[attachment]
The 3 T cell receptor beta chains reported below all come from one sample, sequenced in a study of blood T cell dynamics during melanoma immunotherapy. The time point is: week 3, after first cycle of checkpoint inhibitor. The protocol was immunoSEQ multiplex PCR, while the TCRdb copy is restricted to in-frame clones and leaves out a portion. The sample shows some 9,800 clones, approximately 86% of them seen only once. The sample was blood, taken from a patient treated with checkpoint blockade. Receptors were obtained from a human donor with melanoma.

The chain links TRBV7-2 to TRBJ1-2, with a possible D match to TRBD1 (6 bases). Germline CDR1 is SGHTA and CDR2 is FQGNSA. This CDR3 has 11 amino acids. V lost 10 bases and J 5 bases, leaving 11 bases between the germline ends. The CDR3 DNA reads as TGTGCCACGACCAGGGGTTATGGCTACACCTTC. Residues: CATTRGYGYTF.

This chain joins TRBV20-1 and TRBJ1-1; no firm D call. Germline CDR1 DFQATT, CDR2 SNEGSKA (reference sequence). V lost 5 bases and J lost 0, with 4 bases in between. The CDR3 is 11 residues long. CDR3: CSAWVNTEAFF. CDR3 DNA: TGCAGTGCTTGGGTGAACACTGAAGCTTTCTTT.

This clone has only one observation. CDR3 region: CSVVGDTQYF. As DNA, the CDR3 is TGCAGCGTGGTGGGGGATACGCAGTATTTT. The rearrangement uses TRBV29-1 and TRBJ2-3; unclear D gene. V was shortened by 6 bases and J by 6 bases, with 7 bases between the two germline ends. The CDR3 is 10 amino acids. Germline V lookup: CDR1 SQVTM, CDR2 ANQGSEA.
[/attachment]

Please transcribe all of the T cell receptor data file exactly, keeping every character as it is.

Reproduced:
The 3 T cell receptor beta chains reported below all come from one sample, sequenced in a study of blood T cell dynamics during melanoma immunotherapy. The time point is: week 3, after first cycle of checkpoint inhibitor. The protocol was immunoSEQ multiplex PCR, while the TCRdb copy is restricted to in-frame clones and leaves out a portion. The sample shows some 9,800 clones, approximately 86% of them seen only once. The sample was blood, taken from a patient treated with checkpoint blockade. Receptors were obtained from a human donor with melanoma.

The chain links TRBV7-2 to TRBJ1-2, with a possible D match to TRBD1 (6 bases). Germline CDR1 is SGHTA and CDR2 is FQGNSA. This CDR3 has 11 amino acids. V lost 10 bases and J 5 bases, leaving 11 bases between the germline ends. The CDR3 DNA reads as TGTGCCACGACCAGGGGTTATGGCTACACCTTC. Residues: CATTRGYGYTF.

This chain joins TRBV20-1 and TRBJ1-1; no firm D call. Germline CDR1 DFQATT, CDR2 SNEGSKA (reference sequence). V lost 5 bases and J lost 0, with 4 bases in between. The CDR3 is 11 residues long. CDR3: CSAWVNTEAFF. CDR3 DNA: TGCAGTGCTTGGGTGAACACTGAAGCTTTCTTT.

This clone has only one observation. CDR3 region: CSVVGDTQYF. As DNA, the CDR3 is TGCAGCGTGGTGGGGGATACGCAGTATTTT. The rearrangement uses TRBV29-1 and TRBJ2-3; unclear D gene. V was shortened by 6 bases and J by 6 bases, with 7 bases between the two germline ends. The CDR3 is 10 amino acids. Germline V lookup: CDR1 SQVTM, CDR2 ANQGSEA.